The Canaries population has increased but only because of immigrants
The population of the Canary Islands increased by 0.36% in 2021, which may not sound like a lot, but was the third-largest increase among the regions of Spain, according to data published yesterday by the National Institute of Statistics (INE). People tend to forget that the Canary Islands are the 7th most populated region of the country, as you can see in the chart below.
In total, the number of inhabitants grew in ten regions last year, led by the Region of Murcia (0.63%), followed by the Valencian Community (0.50%), the Canary Islands (0.36%) and the Balearic Islands (0.34%).
The national average grew by 0.07%, while seven areas saw their population rate drop, with the biggest decrease in Aragón (-1.24%); Asturias (-0.66%), Extremadura (-0.44%) and Castilla y León (-0.42%).
According to the population figures published by the INE, the resident population in the Canary Islands as of January 1st 2022 was 2,252,465 inhabitants, compared to 2,244,369 as of January 1st 2021.
For its part, the resident population in Spain increased by 34,110 people during the year 2021 and stood at 47,432,805 inhabitants as of January 1st 2022, a new high, after six consecutive years of growth.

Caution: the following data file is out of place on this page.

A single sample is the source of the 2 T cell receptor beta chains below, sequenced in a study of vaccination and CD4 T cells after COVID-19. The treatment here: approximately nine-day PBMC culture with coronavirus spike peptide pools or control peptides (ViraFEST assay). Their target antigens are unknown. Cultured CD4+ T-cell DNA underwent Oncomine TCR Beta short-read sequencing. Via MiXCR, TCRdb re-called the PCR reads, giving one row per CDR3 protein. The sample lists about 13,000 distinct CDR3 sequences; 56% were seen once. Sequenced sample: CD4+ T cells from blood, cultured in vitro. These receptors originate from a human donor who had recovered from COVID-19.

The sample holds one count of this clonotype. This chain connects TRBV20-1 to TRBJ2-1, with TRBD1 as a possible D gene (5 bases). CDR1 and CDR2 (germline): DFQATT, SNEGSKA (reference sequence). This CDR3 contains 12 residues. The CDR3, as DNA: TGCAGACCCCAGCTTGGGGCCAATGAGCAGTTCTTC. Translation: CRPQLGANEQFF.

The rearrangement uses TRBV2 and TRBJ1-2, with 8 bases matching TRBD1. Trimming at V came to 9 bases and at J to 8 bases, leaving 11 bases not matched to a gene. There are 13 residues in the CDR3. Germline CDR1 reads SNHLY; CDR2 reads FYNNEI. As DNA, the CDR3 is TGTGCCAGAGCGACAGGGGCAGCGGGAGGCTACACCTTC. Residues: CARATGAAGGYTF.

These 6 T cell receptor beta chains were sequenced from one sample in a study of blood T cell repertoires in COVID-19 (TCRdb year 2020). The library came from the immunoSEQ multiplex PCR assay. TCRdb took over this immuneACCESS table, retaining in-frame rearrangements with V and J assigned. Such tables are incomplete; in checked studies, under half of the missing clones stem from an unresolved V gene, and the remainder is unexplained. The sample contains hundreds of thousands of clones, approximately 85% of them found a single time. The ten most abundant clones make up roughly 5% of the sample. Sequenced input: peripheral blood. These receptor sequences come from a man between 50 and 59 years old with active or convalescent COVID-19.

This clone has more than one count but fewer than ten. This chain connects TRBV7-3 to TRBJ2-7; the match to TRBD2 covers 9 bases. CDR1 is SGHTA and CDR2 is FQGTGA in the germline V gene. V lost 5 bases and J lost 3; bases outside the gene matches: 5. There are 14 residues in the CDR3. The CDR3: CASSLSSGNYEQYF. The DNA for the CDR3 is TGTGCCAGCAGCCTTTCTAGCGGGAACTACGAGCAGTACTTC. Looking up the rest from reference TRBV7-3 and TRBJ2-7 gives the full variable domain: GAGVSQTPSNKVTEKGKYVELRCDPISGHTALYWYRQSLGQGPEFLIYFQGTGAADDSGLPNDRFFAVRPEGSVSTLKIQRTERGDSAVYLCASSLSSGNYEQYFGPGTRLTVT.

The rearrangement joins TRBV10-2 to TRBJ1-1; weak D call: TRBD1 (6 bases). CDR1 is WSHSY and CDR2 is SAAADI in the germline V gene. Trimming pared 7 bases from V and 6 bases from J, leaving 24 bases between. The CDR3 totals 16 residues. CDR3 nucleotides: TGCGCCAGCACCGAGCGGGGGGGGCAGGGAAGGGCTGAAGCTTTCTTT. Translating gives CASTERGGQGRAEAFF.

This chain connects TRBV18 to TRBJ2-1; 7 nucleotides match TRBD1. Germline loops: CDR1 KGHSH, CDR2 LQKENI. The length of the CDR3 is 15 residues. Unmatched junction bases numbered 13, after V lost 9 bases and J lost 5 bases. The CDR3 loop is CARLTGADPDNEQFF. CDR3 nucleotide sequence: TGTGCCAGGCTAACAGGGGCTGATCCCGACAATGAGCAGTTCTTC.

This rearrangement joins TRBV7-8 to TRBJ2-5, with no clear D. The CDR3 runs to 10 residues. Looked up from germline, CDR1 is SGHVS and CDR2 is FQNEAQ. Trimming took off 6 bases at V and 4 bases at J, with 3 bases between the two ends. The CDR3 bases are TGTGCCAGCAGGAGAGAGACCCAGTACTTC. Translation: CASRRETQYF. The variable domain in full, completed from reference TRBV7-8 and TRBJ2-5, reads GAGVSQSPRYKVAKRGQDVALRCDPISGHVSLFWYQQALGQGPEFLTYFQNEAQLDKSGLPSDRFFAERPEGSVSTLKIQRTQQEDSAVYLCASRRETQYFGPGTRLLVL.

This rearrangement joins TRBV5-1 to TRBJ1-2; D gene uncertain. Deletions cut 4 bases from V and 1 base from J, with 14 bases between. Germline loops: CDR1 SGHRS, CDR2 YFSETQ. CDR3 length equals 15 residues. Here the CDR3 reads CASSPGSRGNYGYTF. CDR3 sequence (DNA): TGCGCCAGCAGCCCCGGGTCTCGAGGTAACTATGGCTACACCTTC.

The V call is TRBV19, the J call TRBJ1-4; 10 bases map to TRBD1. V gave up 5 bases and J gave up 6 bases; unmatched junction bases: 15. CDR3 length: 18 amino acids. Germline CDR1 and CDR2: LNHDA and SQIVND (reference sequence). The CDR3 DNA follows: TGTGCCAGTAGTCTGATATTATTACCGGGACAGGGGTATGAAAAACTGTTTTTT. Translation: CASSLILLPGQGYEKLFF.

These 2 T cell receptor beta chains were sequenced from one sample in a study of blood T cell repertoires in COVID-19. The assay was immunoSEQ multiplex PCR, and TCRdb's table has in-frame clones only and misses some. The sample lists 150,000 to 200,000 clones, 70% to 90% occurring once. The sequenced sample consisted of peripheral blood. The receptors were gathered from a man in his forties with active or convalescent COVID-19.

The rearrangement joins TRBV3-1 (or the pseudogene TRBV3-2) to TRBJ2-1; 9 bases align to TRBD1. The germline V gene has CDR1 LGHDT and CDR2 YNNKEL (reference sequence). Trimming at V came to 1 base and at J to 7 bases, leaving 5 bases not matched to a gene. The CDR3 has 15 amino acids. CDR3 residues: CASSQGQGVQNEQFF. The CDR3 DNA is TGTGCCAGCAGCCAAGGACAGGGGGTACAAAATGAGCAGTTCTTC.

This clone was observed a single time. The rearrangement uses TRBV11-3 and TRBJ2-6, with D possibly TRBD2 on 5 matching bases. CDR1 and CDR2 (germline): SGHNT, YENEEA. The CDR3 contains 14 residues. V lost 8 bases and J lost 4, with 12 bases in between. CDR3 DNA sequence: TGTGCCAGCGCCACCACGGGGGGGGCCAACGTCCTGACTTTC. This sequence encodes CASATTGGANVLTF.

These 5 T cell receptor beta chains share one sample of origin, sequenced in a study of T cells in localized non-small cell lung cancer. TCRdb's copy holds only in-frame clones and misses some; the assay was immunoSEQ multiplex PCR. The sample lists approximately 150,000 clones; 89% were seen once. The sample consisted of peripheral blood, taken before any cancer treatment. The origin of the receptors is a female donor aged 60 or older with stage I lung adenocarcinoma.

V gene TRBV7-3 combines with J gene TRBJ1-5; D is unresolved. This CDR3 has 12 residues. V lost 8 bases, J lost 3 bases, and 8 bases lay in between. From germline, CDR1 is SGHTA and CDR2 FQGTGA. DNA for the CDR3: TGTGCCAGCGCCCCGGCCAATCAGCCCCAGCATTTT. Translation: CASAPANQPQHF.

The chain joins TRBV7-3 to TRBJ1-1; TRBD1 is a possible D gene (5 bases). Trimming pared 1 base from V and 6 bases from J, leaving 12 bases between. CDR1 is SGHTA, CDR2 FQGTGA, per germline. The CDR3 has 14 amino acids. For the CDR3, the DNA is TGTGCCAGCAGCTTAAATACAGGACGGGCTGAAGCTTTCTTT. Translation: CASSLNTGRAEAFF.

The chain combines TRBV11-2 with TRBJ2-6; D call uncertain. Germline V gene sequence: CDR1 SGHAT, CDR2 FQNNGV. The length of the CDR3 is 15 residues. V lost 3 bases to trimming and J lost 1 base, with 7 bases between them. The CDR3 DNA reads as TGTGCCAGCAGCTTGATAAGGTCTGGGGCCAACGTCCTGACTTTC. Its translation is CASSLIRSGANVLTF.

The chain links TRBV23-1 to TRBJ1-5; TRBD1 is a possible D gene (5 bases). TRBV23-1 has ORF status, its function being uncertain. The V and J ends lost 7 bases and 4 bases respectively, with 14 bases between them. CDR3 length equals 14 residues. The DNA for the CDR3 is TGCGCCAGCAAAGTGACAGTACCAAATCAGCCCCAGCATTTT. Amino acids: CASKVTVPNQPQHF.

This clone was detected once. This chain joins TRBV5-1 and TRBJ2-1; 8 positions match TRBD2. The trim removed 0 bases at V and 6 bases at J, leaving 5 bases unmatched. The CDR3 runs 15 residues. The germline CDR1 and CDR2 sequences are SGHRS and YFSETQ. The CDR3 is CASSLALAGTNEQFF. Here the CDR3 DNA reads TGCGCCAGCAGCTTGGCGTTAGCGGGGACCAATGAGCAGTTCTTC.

The migratory balance, i.e. people moving to and leaving the country, produced positive data in all the regions, except Aragón. The Canary Islands recorded the fifth-largest balance, with an increase of 12,702 people, behind the Valencian Community (30,265), Madrid (28,049), Andalusia (25,446) and Catalonia (24,523).
The INE explains that it is the entry of migrants that has caused this population increase throughout Spain, and this is evident in the Canary Islands, where the natural growth of the population (the difference between births and deaths) continues to be negative (-4,475), but has been widely compensated with the migratory balance, which was positive last year with 12,702 coming to live in the islands as opposed to leaving.
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